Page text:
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Let's say I want to plot 10 graphs of those following functions. Since they are recursive functions, I cant make a table with 10 different initial conditions because Mathematica stores each value individually.

Then, I could define p1...p10 and θ1...θ10 manually and just make a Show[graph1...graph10]

However, how can I define the functions in an fast way doing something like that:

For[i = 1, i < 10, i++;
 θi[j_] := θi[j] = θi[j - 1] + β*pi[j - 1];
 pi[j_] := pi[j] = pi[j - 1] - α*Sin[θi[j - 1] + β*pi[j - 1]];
 θi[0] = Pi/4+i/10; 
 pi[0] = 0.8-i/10;
 graphi = ListPlot[Table[{θi[j], pi[j]}, {j, 0, 100}], AxesLabel -> {"θ(j)", "p(j)"}]]

so I can join the functions plot in a Show later?

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  • $\begingroup$ I´d recommend putting together a Module for such things - take a look at the docs, there are many examples. $\endgroup$
    – Yves Klett
    Oct 20, 2014 at 13:27
  • $\begingroup$ th[i_][j_] := th[i][j] = th[i][j - 1] + \[Beta] p[i][j - 1]; p[i_][j_] := p[i][j] = th[i][j - 1] - \[Alpha] Sin[th[i][j - 1]] + \[Beta] p[i][j - 1]; th[i_][0] := Pi/4 + i/10; p[i_][0] := .8 - i/10; \[Alpha] = \[Beta] = .01; $\endgroup$
    – Kuba
    Oct 20, 2014 at 13:54
  • $\begingroup$ @YvesKlett I will take a look. thanks Kuba that could help me. interesting $\endgroup$
    – Geo
    Oct 20, 2014 at 14:55

2 Answers 2

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You ought to set up functions that are indexed by i, not just looped through and reusing the same names. Why use θi when you could use θ[i]?

α=0.2;β=0.1;
For[i = 1, i < 10, i++,
 θ[i][j_] := θ[i][j] = θ[i][j - 1] + β*p[i][j - 1];
 p[i][j_] := p[i][j] = p[i][j - 1] - α*Sin[θ[i][j - 1] + β*p[i][j - 1]];
 θ[i][0] = Pi/4+i/10; 
 p[i][0] = 0.8-i/10;
 graph[i] = ListPlot[
  Table[{θ[i][j], p[i][j]}, {j, 0, 100}],
  PlotStyle -> RGBColor[{1 - i/10, i/15, i/10}]
 ]
]

All I did was make every instance of i in a variable name into a parameter [i]. Also watch out! You have a semicolon after i++ when you should have a comma. And the important plot option, color, is here, while the axes labels are relegated to the Show command (below).

If you want these to vary with α and β, I suggest you also include them as arguments, e.g. θ[i][α_,β_,j_] or similar.

I don't want to change your code too much, so I mostly just replaced i with [i]. However, you could also avoid the use of a loop entirely (if you're really interested, comment and I can follow up) because now you are just defining ten separate functions.

Anyway, after that, all you need is:

Show[Table[graph[i], {i, 1, 9}],
 AxesLabel -> {"θ(j)", "p(j)"}, PlotRange -> All
]

final output plot

I added the color options so that you can see which is which. With these parameter values they look like ellipses. I also started by setting values for your parameters. If they are not numerical, you can't plot them, so I went ahead and assumed you have them. Note that in addition to not giving you an actual graph, if α and β are symbolic, the recursion becomes a symbolic nightmare computing a table of 100 recursions of some symbolic expression.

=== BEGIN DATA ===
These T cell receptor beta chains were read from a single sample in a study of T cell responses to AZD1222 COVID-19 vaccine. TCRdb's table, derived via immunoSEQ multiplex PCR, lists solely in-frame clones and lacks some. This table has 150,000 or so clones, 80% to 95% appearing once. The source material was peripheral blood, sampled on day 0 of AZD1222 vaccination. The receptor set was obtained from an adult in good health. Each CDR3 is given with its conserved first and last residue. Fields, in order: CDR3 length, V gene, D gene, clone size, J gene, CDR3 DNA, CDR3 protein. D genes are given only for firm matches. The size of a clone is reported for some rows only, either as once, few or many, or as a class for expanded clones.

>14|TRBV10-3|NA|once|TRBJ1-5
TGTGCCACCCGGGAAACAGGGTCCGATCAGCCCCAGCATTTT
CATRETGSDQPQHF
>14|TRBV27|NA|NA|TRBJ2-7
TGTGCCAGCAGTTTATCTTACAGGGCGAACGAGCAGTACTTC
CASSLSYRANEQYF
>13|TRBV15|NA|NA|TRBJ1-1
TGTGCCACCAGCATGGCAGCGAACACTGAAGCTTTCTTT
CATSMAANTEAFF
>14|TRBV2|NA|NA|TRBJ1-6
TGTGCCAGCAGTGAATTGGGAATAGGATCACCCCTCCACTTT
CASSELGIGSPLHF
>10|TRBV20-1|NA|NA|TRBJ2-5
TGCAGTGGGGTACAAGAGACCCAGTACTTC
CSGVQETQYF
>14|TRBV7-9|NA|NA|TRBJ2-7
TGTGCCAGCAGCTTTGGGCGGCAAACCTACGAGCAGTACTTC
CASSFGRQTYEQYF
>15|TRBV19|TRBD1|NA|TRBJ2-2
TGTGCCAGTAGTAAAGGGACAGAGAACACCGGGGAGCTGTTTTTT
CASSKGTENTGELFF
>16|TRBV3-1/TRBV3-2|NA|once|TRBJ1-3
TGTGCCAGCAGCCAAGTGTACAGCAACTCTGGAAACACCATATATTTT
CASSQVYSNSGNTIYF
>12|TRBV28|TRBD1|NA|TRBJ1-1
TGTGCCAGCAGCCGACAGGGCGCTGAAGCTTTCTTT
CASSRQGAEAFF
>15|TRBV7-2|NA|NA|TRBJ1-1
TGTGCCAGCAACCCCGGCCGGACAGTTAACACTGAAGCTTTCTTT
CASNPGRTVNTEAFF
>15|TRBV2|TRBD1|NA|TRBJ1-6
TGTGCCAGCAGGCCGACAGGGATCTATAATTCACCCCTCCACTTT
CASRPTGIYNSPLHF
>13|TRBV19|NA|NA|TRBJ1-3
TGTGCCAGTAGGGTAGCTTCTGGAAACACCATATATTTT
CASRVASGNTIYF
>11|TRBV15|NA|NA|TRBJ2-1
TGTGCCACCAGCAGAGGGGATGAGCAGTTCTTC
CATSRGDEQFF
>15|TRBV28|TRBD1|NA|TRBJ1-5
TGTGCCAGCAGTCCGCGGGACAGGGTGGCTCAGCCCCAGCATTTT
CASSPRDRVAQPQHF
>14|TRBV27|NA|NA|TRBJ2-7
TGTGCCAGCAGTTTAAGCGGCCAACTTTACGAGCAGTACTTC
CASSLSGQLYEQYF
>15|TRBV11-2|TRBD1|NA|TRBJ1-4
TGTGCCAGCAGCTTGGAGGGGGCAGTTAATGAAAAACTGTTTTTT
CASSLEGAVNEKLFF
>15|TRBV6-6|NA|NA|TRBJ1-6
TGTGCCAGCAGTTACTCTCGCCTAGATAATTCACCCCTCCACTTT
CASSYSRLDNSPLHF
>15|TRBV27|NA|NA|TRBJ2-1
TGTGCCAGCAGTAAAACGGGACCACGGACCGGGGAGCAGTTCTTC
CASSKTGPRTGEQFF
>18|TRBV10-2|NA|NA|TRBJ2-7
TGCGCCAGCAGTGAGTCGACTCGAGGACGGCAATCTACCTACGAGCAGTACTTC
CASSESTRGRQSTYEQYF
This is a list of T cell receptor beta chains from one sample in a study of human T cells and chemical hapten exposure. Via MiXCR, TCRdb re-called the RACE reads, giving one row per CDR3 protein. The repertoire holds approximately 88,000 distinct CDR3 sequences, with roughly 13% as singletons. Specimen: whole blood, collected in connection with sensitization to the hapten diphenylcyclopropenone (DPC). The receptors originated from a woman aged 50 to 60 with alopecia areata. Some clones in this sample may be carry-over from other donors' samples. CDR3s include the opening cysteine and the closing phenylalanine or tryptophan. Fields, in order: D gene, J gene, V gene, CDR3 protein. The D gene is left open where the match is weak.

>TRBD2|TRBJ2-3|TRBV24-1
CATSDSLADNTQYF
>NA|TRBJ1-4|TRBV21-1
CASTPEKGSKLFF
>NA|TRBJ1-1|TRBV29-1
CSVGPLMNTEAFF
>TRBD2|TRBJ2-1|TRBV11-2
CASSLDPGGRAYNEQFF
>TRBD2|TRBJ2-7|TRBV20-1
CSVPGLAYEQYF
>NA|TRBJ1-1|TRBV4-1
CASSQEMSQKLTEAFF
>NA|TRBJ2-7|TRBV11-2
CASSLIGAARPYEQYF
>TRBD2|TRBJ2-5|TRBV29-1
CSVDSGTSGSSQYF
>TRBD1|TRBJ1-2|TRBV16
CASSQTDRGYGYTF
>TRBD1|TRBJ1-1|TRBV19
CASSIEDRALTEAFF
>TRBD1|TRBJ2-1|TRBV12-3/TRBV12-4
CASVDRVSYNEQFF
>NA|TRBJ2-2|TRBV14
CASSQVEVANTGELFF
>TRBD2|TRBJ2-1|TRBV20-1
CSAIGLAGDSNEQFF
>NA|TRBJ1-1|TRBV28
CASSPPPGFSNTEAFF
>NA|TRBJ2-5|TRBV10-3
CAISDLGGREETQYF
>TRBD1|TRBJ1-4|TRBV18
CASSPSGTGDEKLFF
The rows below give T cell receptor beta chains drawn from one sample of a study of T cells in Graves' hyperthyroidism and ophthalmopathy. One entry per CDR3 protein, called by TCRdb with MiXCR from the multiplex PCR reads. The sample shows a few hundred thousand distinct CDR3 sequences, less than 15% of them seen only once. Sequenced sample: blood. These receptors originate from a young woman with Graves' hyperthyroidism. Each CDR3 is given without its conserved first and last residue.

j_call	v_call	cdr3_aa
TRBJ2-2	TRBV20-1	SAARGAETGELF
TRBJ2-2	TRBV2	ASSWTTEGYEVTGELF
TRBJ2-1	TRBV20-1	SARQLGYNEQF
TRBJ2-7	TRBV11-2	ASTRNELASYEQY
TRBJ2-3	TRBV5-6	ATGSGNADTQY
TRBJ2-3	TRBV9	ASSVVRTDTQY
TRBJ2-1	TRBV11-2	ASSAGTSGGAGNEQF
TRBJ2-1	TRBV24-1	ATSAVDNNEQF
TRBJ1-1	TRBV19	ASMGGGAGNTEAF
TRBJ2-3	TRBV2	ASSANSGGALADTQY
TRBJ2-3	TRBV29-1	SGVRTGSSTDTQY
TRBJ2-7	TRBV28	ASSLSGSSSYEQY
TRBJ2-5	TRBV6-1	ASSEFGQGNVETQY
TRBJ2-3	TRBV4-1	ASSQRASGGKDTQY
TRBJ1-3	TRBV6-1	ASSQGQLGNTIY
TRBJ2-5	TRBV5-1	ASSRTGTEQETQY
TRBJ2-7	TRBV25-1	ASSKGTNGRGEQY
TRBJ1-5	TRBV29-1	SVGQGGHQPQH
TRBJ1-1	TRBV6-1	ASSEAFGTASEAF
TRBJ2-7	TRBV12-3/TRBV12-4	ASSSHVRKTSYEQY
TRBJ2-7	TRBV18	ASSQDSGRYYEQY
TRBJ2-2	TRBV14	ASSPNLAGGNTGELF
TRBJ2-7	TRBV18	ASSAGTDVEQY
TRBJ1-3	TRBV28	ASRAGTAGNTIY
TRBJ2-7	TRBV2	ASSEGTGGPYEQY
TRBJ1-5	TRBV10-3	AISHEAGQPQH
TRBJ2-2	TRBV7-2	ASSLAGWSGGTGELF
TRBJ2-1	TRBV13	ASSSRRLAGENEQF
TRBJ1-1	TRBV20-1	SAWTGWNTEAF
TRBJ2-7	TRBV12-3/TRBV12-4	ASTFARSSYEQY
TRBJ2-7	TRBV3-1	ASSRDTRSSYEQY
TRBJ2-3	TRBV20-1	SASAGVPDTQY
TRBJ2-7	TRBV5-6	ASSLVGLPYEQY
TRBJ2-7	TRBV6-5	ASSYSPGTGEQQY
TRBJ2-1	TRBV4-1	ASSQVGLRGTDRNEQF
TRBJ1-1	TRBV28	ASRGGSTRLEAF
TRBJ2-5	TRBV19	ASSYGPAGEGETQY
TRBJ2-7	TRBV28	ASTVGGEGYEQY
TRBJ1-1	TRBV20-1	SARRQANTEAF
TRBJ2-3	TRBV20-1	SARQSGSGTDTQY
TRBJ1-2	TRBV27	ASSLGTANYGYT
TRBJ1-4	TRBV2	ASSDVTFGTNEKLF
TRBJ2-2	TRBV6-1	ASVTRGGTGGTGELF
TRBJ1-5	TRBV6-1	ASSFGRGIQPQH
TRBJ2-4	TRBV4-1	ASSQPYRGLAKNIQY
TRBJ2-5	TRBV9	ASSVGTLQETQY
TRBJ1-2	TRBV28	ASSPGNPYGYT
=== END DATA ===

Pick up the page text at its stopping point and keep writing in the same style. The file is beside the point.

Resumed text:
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  • $\begingroup$ thanks. i didn't know we could use p[i][j_]. what does exactly the first argument ([i]) means in an function? $\endgroup$
    – Geo
    Oct 20, 2014 at 16:39
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    $\begingroup$ @Geo My thoughts on that construct are here. In this case I believe one could also have used θ[i, j_] := but I think θ[i][j_] is more clear. $\endgroup$
    – Mr.Wizard
    Oct 20, 2014 at 17:16
  • $\begingroup$ Mathematica has two different things when it comes to brackets. You can define something with an index, like x[1]=3;x[2]=2;x[3]=q;x[4]=3q; so that Sum[x[i],{i,1,4}] will give you 5+4q. This is just on-the-spot, and the i doesn't stand for any special type of input -- if a value of i is used that is "unknown" in some way, Mathematica leaves x[i] unevaluated. But if you define a function x[i_]=i^2, then Mathematica has a symbolic understanding that x is a function. For us, i is not so much an input as an index for our functions. Generally I prefer f[a][x] to allow f[a]'[x]. $\endgroup$ Oct 20, 2014 at 19:03
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You can use Table if you Clear within the loop:

α = 0.2; β = 0.1;

Table[
  Clear[θi, pi];
  θi[j_] := θi[j] = θi[j - 1] + β*pi[j - 1];
  pi[j_] := pi[j] = pi[j - 1] - α*Sin[θi[j - 1] + β*pi[j - 1]];
  θi[0] = Pi/4 + i/10;
  pi[0] = 0.8 - i/10;
  Table[{θi[j], pi[j]}, {j, 0, 100}],
  {i, 10}
] // ListPlot[#, AxesLabel -> {"θ(j)", "p(j)"}] &

Using NestList makes all this simpler however:

α = 0.2; β = 0.1;

Table[
  NestList[
    {# + β #2, #2 - α*Sin[# + β #2]} & @@ # &,
    {Pi/4 + i/10, 0.8 - i/10},
    100
  ],
  {i, 10}
] // ListPlot[#, AxesLabel -> {"θ(j)", "p(j)"}] &

enter image description here

Although not general you can even utilize the listability (vector computation) of all constituent operations in your functions to turn the problem inside out:

ListPlot[
  NestList[{# + β #2, #2 - α*Sin[# + β #2]} & @@ # &,
    {Pi/4 + #/10, 0.8 - #/10} & @ Range @ 10, 100] ~Transpose~ {2, 3, 1},
  AxesLabel -> {"θ(j)", "p(j)"}
]
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  • $\begingroup$ This is, more or less, what I would have recommended when I mentioned "you could also avoid the use of a loop entirely." The data is, essentially, one big table. I'll leave it to Mr.Wizard, who's much more adept at NestList than I am. $\endgroup$ Oct 20, 2014 at 19:05
  • $\begingroup$ @Kellen Thanks! By the way I voted for your answer. :-) $\endgroup$
    – Mr.Wizard
    Oct 20, 2014 at 19:06

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